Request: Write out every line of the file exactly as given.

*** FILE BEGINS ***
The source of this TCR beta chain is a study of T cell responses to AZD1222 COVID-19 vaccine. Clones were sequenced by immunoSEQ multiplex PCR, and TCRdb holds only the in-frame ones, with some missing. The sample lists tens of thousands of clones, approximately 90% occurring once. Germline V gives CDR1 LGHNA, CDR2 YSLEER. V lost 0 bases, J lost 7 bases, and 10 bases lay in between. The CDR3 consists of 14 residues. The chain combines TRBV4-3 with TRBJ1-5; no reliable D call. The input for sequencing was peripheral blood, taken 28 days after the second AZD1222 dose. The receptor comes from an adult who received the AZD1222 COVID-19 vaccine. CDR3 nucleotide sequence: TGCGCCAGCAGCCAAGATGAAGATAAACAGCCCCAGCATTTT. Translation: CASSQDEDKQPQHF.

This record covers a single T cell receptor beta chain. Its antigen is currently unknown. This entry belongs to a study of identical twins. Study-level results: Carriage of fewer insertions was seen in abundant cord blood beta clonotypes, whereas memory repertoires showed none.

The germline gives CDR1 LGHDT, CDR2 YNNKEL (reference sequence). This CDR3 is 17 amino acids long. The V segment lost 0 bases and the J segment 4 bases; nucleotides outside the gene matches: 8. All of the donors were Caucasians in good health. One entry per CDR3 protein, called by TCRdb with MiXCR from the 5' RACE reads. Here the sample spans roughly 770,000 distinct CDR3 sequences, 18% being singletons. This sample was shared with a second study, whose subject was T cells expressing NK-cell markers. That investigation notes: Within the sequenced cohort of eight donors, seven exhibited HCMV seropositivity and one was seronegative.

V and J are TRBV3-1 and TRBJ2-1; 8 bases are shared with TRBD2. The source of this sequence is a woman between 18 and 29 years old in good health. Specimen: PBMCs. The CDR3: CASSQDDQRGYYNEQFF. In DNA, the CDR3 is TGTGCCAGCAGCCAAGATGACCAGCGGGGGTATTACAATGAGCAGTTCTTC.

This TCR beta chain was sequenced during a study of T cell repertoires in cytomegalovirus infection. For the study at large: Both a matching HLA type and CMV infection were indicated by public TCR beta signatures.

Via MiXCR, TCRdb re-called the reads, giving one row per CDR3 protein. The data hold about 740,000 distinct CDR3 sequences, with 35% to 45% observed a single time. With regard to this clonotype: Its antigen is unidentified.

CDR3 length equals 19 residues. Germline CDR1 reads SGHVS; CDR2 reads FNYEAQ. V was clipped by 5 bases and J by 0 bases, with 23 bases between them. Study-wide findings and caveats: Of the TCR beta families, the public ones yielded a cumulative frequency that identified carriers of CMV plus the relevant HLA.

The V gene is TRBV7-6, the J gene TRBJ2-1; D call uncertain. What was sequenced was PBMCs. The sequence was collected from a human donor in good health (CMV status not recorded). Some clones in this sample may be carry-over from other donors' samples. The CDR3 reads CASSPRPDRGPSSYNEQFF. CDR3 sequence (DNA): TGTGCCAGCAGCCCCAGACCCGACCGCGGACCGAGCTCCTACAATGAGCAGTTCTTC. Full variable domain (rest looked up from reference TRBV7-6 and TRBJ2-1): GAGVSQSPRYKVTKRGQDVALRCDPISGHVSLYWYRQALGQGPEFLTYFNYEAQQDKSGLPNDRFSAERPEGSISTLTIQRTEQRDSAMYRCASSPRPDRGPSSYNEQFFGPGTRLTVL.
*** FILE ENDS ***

The source of this TCR beta chain is a study of T cell responses to AZD1222 COVID-19 vaccine. Clones were sequenced by immunoSEQ multiplex PCR, and TCRdb holds only the in-frame ones, with some missing. The sample lists tens of thousands of clones, approximately 90% occurring once. Germline V gives CDR1 LGHNA, CDR2 YSLEER. V lost 0 bases, J lost 7 bases, and 10 bases lay in between. The CDR3 consists of 14 residues. The chain combines TRBV4-3 with TRBJ1-5; no reliable D call. The input for sequencing was peripheral blood, taken 28 days after the second AZD1222 dose. The receptor comes from an adult who received the AZD1222 COVID-19 vaccine. CDR3 nucleotide sequence: TGCGCCAGCAGCCAAGATGAAGATAAACAGCCCCAGCATTTT. Translation: CASSQDEDKQPQHF.

This record covers a single T cell receptor beta chain. Its antigen is currently unknown. This entry belongs to a study of identical twins. Study-level results: Carriage of fewer insertions was seen in abundant cord blood beta clonotypes, whereas memory repertoires showed none.

The germline gives CDR1 LGHDT, CDR2 YNNKEL (reference sequence). This CDR3 is 17 amino acids long. The V segment lost 0 bases and the J segment 4 bases; nucleotides outside the gene matches: 8. All of the donors were Caucasians in good health. One entry per CDR3 protein, called by TCRdb with MiXCR from the 5' RACE reads. Here the sample spans roughly 770,000 distinct CDR3 sequences, 18% being singletons. This sample was shared with a second study, whose subject was T cells expressing NK-cell markers. That investigation notes: Within the sequenced cohort of eight donors, seven exhibited HCMV seropositivity and one was seronegative.

V and J are TRBV3-1 and TRBJ2-1; 8 bases are shared with TRBD2. The source of this sequence is a woman between 18 and 29 years old in good health. Specimen: PBMCs. The CDR3: CASSQDDQRGYYNEQFF. In DNA, the CDR3 is TGTGCCAGCAGCCAAGATGACCAGCGGGGGTATTACAATGAGCAGTTCTTC.

This TCR beta chain was sequenced during a study of T cell repertoires in cytomegalovirus infection. For the study at large: Both a matching HLA type and CMV infection were indicated by public TCR beta signatures.

Via MiXCR, TCRdb re-called the reads, giving one row per CDR3 protein. The data hold about 740,000 distinct CDR3 sequences, with 35% to 45% observed a single time. With regard to this clonotype: Its antigen is unidentified.

CDR3 length equals 19 residues. Germline CDR1 reads SGHVS; CDR2 reads FNYEAQ. V was clipped by 5 bases and J by 0 bases, with 23 bases between them. Study-wide findings and caveats: Of the TCR beta families, the public ones yielded a cumulative frequency that identified carriers of CMV plus the relevant HLA.

The V gene is TRBV7-6, the J gene TRBJ2-1; D call uncertain. What was sequenced was PBMCs. The sequence was collected from a human donor in good health (CMV status not recorded). Some clones in this sample may be carry-over from other donors' samples. The CDR3 reads CASSPRPDRGPSSYNEQFF. CDR3 sequence (DNA): TGTGCCAGCAGCCCCAGACCCGACCGCGGACCGAGCTCCTACAATGAGCAGTTCTTC. Full variable domain (rest looked up from reference TRBV7-6 and TRBJ2-1): GAGVSQSPRYKVTKRGQDVALRCDPISGHVSLYWYRQALGQGPEFLTYFNYEAQQDKSGLPNDRFSAERPEGSISTLTIQRTEQRDSAMYRCASSPRPDRGPSSYNEQFFGPGTRLTVL.